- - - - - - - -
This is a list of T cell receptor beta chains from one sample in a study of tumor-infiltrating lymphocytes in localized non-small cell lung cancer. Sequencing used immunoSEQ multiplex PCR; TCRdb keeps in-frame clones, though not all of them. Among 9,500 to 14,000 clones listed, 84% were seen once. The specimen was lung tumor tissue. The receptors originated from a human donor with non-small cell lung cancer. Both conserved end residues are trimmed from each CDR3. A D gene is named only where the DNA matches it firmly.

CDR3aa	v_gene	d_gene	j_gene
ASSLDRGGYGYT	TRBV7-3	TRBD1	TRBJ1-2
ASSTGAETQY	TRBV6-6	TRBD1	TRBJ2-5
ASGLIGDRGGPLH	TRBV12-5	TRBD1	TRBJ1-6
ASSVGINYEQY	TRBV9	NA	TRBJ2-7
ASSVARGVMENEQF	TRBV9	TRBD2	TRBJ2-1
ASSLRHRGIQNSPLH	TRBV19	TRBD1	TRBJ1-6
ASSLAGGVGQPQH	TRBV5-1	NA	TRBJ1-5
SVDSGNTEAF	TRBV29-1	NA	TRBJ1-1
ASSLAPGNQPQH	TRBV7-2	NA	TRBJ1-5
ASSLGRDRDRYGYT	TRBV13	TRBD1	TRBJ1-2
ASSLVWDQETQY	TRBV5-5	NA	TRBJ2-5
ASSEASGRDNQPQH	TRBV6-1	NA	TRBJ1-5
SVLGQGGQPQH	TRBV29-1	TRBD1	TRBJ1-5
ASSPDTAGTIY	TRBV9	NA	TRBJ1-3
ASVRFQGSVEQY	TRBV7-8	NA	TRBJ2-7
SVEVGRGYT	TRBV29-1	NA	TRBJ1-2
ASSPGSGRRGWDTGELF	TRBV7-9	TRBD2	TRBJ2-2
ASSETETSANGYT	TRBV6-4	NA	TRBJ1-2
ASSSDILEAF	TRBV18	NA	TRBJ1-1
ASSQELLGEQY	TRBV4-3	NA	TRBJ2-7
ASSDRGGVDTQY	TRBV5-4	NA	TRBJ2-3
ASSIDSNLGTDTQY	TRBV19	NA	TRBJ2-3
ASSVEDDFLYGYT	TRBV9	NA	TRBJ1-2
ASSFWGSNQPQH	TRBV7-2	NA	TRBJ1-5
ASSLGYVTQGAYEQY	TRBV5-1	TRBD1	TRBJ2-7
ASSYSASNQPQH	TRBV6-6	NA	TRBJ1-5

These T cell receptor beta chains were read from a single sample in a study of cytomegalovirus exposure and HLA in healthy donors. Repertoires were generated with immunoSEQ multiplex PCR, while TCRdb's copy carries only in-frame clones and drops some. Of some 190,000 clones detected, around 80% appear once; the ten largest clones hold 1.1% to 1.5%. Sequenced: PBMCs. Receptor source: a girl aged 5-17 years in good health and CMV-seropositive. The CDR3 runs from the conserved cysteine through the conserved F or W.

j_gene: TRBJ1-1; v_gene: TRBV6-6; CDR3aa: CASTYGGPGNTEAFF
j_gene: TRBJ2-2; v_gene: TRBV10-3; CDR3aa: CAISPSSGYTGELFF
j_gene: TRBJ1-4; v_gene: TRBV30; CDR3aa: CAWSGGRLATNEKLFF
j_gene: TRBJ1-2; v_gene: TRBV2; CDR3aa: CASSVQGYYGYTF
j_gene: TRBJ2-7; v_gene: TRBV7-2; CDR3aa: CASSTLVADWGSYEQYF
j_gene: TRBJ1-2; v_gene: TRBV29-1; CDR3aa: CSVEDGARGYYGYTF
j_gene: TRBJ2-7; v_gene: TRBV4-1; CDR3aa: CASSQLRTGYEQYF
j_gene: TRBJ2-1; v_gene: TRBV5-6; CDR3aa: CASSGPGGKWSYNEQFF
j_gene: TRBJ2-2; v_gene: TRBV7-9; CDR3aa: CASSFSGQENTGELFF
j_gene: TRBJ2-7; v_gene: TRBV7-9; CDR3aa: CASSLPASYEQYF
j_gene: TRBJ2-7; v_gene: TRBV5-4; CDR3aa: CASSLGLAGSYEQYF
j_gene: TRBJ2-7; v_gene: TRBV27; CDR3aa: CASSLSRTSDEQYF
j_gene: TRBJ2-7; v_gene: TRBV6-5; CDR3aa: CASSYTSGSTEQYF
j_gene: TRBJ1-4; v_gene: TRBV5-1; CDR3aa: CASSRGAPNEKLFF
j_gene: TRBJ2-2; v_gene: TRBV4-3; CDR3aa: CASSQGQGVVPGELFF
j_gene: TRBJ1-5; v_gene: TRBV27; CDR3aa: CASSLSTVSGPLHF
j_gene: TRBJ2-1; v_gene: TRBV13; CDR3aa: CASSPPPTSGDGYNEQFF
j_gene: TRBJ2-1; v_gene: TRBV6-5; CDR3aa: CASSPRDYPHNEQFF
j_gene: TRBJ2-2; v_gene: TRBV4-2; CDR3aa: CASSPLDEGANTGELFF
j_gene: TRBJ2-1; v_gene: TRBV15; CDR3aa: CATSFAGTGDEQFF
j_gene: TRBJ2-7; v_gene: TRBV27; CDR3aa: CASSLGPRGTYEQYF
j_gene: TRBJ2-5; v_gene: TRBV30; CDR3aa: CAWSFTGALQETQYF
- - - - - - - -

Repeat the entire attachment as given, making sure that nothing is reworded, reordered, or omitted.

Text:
This is a list of T cell receptor beta chains from one sample in a study of tumor-infiltrating lymphocytes in localized non-small cell lung cancer. Sequencing used immunoSEQ multiplex PCR; TCRdb keeps in-frame clones, though not all of them. Among 9,500 to 14,000 clones listed, 84% were seen once. The specimen was lung tumor tissue. The receptors originated from a human donor with non-small cell lung cancer. Both conserved end residues are trimmed from each CDR3. A D gene is named only where the DNA matches it firmly.

CDR3aa	v_gene	d_gene	j_gene
ASSLDRGGYGYT	TRBV7-3	TRBD1	TRBJ1-2
ASSTGAETQY	TRBV6-6	TRBD1	TRBJ2-5
ASGLIGDRGGPLH	TRBV12-5	TRBD1	TRBJ1-6
ASSVGINYEQY	TRBV9	NA	TRBJ2-7
ASSVARGVMENEQF	TRBV9	TRBD2	TRBJ2-1
ASSLRHRGIQNSPLH	TRBV19	TRBD1	TRBJ1-6
ASSLAGGVGQPQH	TRBV5-1	NA	TRBJ1-5
SVDSGNTEAF	TRBV29-1	NA	TRBJ1-1
ASSLAPGNQPQH	TRBV7-2	NA	TRBJ1-5
ASSLGRDRDRYGYT	TRBV13	TRBD1	TRBJ1-2
ASSLVWDQETQY	TRBV5-5	NA	TRBJ2-5
ASSEASGRDNQPQH	TRBV6-1	NA	TRBJ1-5
SVLGQGGQPQH	TRBV29-1	TRBD1	TRBJ1-5
ASSPDTAGTIY	TRBV9	NA	TRBJ1-3
ASVRFQGSVEQY	TRBV7-8	NA	TRBJ2-7
SVEVGRGYT	TRBV29-1	NA	TRBJ1-2
ASSPGSGRRGWDTGELF	TRBV7-9	TRBD2	TRBJ2-2
ASSETETSANGYT	TRBV6-4	NA	TRBJ1-2
ASSSDILEAF	TRBV18	NA	TRBJ1-1
ASSQELLGEQY	TRBV4-3	NA	TRBJ2-7
ASSDRGGVDTQY	TRBV5-4	NA	TRBJ2-3
ASSIDSNLGTDTQY	TRBV19	NA	TRBJ2-3
ASSVEDDFLYGYT	TRBV9	NA	TRBJ1-2
ASSFWGSNQPQH	TRBV7-2	NA	TRBJ1-5
ASSLGYVTQGAYEQY	TRBV5-1	TRBD1	TRBJ2-7
ASSYSASNQPQH	TRBV6-6	NA	TRBJ1-5

These T cell receptor beta chains were read from a single sample in a study of cytomegalovirus exposure and HLA in healthy donors. Repertoires were generated with immunoSEQ multiplex PCR, while TCRdb's copy carries only in-frame clones and drops some. Of some 190,000 clones detected, around 80% appear once; the ten largest clones hold 1.1% to 1.5%. Sequenced: PBMCs. Receptor source: a girl aged 5-17 years in good health and CMV-seropositive. The CDR3 runs from the conserved cysteine through the conserved F or W.

j_gene: TRBJ1-1; v_gene: TRBV6-6; CDR3aa: CASTYGGPGNTEAFF
j_gene: TRBJ2-2; v_gene: TRBV10-3; CDR3aa: CAISPSSGYTGELFF
j_gene: TRBJ1-4; v_gene: TRBV30; CDR3aa: CAWSGGRLATNEKLFF
j_gene: TRBJ1-2; v_gene: TRBV2; CDR3aa: CASSVQGYYGYTF
j_gene: TRBJ2-7; v_gene: TRBV7-2; CDR3aa: CASSTLVADWGSYEQYF
j_gene: TRBJ1-2; v_gene: TRBV29-1; CDR3aa: CSVEDGARGYYGYTF
j_gene: TRBJ2-7; v_gene: TRBV4-1; CDR3aa: CASSQLRTGYEQYF
j_gene: TRBJ2-1; v_gene: TRBV5-6; CDR3aa: CASSGPGGKWSYNEQFF
j_gene: TRBJ2-2; v_gene: TRBV7-9; CDR3aa: CASSFSGQENTGELFF
j_gene: TRBJ2-7; v_gene: TRBV7-9; CDR3aa: CASSLPASYEQYF
j_gene: TRBJ2-7; v_gene: TRBV5-4; CDR3aa: CASSLGLAGSYEQYF
j_gene: TRBJ2-7; v_gene: TRBV27; CDR3aa: CASSLSRTSDEQYF
j_gene: TRBJ2-7; v_gene: TRBV6-5; CDR3aa: CASSYTSGSTEQYF
j_gene: TRBJ1-4; v_gene: TRBV5-1; CDR3aa: CASSRGAPNEKLFF
j_gene: TRBJ2-2; v_gene: TRBV4-3; CDR3aa: CASSQGQGVVPGELFF
j_gene: TRBJ1-5; v_gene: TRBV27; CDR3aa: CASSLSTVSGPLHF
j_gene: TRBJ2-1; v_gene: TRBV13; CDR3aa: CASSPPPTSGDGYNEQFF
j_gene: TRBJ2-1; v_gene: TRBV6-5; CDR3aa: CASSPRDYPHNEQFF
j_gene: TRBJ2-2; v_gene: TRBV4-2; CDR3aa: CASSPLDEGANTGELFF
j_gene: TRBJ2-1; v_gene: TRBV15; CDR3aa: CATSFAGTGDEQFF
j_gene: TRBJ2-7; v_gene: TRBV27; CDR3aa: CASSLGPRGTYEQYF
j_gene: TRBJ2-5; v_gene: TRBV30; CDR3aa: CAWSFTGALQETQYF